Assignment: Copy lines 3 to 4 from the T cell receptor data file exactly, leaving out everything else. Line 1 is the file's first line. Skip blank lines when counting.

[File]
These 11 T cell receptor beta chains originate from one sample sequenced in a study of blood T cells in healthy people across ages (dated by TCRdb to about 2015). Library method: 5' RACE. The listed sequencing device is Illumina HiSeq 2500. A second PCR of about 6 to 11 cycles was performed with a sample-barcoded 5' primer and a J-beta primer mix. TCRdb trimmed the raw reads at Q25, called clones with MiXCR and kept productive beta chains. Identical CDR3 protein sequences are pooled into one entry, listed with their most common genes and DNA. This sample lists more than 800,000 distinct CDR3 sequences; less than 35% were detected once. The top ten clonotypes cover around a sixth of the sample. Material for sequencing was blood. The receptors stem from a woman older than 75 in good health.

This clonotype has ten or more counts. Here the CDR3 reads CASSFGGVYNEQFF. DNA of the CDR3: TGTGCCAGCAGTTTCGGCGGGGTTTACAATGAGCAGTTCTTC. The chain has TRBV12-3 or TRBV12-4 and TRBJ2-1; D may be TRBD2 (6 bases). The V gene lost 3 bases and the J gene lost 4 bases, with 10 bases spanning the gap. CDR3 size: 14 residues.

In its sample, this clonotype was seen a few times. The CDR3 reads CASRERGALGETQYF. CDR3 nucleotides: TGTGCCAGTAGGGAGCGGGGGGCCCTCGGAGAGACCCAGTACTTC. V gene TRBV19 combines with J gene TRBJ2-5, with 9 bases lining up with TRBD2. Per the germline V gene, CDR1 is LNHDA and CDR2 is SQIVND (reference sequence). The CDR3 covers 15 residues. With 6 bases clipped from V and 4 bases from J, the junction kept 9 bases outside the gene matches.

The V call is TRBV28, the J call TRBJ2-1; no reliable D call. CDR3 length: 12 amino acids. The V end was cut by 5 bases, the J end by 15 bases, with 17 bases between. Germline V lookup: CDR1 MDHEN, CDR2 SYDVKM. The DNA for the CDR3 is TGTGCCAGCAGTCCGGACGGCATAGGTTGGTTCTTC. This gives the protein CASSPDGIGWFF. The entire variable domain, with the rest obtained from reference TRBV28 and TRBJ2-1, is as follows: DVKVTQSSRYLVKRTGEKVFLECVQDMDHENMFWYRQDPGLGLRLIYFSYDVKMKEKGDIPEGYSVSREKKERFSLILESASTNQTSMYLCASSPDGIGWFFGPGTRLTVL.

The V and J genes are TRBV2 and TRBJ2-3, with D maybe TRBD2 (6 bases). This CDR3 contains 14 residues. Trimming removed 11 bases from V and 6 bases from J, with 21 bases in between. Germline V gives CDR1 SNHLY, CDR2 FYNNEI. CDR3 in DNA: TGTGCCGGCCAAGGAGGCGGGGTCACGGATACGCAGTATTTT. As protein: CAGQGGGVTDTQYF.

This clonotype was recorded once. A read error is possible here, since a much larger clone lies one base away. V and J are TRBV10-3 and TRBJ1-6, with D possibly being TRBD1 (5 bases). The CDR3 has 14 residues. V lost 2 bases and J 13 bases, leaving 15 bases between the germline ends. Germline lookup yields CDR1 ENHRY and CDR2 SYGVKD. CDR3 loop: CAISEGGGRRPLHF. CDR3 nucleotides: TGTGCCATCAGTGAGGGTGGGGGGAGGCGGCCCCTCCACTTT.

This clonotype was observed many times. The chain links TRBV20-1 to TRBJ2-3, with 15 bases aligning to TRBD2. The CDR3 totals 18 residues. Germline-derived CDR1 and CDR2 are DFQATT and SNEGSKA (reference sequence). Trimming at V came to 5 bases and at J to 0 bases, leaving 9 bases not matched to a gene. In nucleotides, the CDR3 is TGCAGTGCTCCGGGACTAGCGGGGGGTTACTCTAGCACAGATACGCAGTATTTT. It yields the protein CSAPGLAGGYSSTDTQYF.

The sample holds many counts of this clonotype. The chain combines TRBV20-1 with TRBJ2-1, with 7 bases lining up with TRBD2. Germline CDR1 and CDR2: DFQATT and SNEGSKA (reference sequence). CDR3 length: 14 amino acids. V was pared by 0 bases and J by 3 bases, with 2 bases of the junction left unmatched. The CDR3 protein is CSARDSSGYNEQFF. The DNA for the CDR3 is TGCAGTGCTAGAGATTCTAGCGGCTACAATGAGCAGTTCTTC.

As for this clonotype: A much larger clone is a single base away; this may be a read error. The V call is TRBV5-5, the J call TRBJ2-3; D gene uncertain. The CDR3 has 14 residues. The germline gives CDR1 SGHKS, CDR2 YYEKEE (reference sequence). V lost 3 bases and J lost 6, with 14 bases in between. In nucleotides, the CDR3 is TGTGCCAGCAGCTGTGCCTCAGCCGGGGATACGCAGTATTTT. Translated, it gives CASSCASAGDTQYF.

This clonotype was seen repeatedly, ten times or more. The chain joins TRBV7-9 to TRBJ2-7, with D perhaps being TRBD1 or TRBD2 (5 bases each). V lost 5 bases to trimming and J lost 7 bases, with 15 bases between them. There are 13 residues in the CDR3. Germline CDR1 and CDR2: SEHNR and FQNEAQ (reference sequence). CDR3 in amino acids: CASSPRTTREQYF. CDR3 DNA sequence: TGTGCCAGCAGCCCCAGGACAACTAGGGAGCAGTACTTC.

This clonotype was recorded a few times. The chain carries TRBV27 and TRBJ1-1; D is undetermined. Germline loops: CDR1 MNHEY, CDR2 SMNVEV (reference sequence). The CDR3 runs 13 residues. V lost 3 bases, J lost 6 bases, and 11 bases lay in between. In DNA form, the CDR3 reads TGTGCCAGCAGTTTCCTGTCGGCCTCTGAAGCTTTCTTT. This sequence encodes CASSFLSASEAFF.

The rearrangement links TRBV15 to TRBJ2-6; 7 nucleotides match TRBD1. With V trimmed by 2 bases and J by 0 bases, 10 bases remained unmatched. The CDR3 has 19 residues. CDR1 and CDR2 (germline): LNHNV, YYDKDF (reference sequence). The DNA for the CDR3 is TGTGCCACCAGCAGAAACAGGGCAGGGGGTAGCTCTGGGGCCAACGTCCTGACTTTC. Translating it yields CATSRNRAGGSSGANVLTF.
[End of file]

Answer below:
In its sample, this clonotype was seen a few times. The CDR3 reads CASRERGALGETQYF. CDR3 nucleotides: TGTGCCAGTAGGGAGCGGGGGGCCCTCGGAGAGACCCAGTACTTC. V gene TRBV19 combines with J gene TRBJ2-5, with 9 bases lining up with TRBD2. Per the germline V gene, CDR1 is LNHDA and CDR2 is SQIVND (reference sequence). The CDR3 covers 15 residues. With 6 bases clipped from V and 4 bases from J, the junction kept 9 bases outside the gene matches.

The V call is TRBV28, the J call TRBJ2-1; no reliable D call. CDR3 length: 12 amino acids. The V end was cut by 5 bases, the J end by 15 bases, with 17 bases between. Germline V lookup: CDR1 MDHEN, CDR2 SYDVKM. The DNA for the CDR3 is TGTGCCAGCAGTCCGGACGGCATAGGTTGGTTCTTC. This gives the protein CASSPDGIGWFF. The entire variable domain, with the rest obtained from reference TRBV28 and TRBJ2-1, is as follows: DVKVTQSSRYLVKRTGEKVFLECVQDMDHENMFWYRQDPGLGLRLIYFSYDVKMKEKGDIPEGYSVSREKKERFSLILESASTNQTSMYLCASSPDGIGWFFGPGTRLTVL.